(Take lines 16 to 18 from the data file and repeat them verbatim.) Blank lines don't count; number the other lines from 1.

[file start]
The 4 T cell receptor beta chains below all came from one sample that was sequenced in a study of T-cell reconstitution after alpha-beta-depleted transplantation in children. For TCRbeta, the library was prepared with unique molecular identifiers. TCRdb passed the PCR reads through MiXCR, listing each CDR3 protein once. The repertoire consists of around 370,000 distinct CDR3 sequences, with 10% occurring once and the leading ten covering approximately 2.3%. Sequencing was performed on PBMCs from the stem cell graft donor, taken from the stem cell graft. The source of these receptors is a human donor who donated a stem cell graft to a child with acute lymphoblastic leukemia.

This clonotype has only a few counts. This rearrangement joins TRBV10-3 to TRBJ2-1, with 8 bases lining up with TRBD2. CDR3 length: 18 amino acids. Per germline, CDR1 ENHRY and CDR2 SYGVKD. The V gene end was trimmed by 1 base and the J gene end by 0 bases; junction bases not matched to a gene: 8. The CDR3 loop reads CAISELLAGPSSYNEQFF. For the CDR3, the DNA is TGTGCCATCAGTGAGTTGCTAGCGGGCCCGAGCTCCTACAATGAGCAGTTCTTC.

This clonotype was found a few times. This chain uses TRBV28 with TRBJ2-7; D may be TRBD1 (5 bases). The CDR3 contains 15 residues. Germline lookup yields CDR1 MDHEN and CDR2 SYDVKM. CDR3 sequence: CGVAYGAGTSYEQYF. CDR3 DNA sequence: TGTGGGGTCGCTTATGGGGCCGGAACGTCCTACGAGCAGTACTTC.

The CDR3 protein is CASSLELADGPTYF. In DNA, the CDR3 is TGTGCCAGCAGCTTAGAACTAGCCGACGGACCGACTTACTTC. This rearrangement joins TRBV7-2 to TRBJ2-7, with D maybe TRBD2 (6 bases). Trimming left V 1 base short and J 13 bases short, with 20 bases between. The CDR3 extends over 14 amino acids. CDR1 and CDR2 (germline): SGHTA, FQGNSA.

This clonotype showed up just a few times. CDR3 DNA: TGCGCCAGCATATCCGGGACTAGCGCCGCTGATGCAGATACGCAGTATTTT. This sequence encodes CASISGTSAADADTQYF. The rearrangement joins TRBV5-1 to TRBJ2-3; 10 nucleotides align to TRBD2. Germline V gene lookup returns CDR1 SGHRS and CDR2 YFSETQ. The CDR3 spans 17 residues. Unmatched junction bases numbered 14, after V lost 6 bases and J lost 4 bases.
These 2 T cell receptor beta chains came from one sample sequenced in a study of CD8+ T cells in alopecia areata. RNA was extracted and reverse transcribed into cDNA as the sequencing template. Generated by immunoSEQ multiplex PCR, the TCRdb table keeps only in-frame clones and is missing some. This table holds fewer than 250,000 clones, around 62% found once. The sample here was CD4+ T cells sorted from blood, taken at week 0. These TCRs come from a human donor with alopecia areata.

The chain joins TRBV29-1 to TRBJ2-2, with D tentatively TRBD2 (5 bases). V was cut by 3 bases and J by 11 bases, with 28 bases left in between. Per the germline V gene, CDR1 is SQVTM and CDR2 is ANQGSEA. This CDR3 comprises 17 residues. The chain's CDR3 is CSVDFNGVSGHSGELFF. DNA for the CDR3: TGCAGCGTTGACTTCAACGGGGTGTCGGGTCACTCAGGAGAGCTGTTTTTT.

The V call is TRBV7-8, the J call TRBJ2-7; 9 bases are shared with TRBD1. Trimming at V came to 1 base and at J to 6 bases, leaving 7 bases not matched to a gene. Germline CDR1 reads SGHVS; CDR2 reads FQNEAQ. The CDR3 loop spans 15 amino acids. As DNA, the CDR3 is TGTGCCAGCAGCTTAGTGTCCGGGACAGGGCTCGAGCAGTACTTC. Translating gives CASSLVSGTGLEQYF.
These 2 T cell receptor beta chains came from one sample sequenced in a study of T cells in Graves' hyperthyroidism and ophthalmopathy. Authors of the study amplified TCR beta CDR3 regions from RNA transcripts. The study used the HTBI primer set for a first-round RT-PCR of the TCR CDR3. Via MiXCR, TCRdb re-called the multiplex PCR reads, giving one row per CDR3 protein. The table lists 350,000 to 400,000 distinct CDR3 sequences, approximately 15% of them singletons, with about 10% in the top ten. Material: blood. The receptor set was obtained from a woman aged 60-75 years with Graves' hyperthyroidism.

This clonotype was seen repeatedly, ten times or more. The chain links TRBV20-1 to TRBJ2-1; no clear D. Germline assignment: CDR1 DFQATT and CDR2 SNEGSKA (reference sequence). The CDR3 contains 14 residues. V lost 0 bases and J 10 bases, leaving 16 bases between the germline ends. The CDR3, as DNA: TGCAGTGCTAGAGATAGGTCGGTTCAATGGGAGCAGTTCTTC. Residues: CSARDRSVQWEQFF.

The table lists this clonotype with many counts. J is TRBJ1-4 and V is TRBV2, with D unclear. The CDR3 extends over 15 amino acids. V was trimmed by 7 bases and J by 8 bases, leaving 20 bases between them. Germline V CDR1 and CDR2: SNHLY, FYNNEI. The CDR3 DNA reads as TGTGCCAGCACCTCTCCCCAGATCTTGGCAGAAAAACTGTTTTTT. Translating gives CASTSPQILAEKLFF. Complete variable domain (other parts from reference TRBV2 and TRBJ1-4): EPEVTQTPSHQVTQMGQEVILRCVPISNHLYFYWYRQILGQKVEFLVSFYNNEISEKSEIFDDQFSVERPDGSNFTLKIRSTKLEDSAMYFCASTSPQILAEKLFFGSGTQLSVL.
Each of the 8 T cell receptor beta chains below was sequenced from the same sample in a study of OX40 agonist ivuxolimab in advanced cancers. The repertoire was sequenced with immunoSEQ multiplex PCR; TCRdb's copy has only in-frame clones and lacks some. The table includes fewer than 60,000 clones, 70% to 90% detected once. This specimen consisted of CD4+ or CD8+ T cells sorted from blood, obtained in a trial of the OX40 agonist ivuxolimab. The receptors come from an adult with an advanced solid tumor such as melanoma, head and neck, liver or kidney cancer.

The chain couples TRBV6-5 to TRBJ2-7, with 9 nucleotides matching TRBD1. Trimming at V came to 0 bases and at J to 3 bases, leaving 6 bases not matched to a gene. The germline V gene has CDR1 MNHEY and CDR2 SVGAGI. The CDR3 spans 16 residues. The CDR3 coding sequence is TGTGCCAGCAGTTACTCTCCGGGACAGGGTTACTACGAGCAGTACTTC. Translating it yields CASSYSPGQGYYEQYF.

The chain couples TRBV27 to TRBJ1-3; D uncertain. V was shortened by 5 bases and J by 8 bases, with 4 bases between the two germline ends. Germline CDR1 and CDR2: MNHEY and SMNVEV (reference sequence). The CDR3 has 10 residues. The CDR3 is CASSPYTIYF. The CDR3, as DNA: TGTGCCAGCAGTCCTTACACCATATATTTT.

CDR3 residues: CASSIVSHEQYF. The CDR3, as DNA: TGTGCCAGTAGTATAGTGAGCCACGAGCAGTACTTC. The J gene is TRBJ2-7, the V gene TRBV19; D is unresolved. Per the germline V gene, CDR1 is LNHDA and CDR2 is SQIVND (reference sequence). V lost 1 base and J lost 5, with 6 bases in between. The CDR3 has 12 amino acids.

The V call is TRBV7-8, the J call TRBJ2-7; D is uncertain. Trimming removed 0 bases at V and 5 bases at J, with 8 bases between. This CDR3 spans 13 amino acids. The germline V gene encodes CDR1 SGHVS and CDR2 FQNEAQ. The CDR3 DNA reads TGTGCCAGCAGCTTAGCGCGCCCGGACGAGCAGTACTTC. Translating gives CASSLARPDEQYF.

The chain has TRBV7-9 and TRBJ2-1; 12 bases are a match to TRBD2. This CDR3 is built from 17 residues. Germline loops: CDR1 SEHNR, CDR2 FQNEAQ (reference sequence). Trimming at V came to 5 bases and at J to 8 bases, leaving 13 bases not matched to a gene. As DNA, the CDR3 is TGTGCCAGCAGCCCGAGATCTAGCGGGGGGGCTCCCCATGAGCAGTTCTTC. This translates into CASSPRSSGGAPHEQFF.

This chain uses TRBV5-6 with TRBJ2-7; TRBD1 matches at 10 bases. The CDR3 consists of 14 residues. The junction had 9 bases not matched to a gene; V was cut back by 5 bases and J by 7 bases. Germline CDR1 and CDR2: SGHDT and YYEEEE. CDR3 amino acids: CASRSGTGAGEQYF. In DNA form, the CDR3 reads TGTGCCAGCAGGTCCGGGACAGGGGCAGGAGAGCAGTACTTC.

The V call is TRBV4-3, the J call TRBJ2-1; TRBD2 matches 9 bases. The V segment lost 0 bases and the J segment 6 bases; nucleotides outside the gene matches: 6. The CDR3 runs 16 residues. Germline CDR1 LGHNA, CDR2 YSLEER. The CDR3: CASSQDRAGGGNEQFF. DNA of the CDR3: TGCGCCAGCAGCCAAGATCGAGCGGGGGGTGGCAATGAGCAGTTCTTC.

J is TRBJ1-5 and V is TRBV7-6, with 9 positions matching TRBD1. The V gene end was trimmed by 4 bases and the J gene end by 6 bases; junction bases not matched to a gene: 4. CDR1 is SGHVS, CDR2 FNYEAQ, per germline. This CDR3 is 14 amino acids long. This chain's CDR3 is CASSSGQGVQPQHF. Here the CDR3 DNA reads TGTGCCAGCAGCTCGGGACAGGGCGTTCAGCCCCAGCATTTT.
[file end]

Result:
The V call is TRBV7-8, the J call TRBJ2-7; D is uncertain. Trimming removed 0 bases at V and 5 bases at J, with 8 bases between. This CDR3 spans 13 amino acids. The germline V gene encodes CDR1 SGHVS and CDR2 FQNEAQ. The CDR3 DNA reads TGTGCCAGCAGCTTAGCGCGCCCGGACGAGCAGTACTTC. Translating gives CASSLARPDEQYF.

The chain has TRBV7-9 and TRBJ2-1; 12 bases are a match to TRBD2. This CDR3 is built from 17 residues. Germline loops: CDR1 SEHNR, CDR2 FQNEAQ (reference sequence). Trimming at V came to 5 bases and at J to 8 bases, leaving 13 bases not matched to a gene. As DNA, the CDR3 is TGTGCCAGCAGCCCGAGATCTAGCGGGGGGGCTCCCCATGAGCAGTTCTTC. This translates into CASSPRSSGGAPHEQFF.

This chain uses TRBV5-6 with TRBJ2-7; TRBD1 matches at 10 bases. The CDR3 consists of 14 residues. The junction had 9 bases not matched to a gene; V was cut back by 5 bases and J by 7 bases. Germline CDR1 and CDR2: SGHDT and YYEEEE. CDR3 amino acids: CASRSGTGAGEQYF. In DNA form, the CDR3 reads TGTGCCAGCAGGTCCGGGACAGGGGCAGGAGAGCAGTACTTC.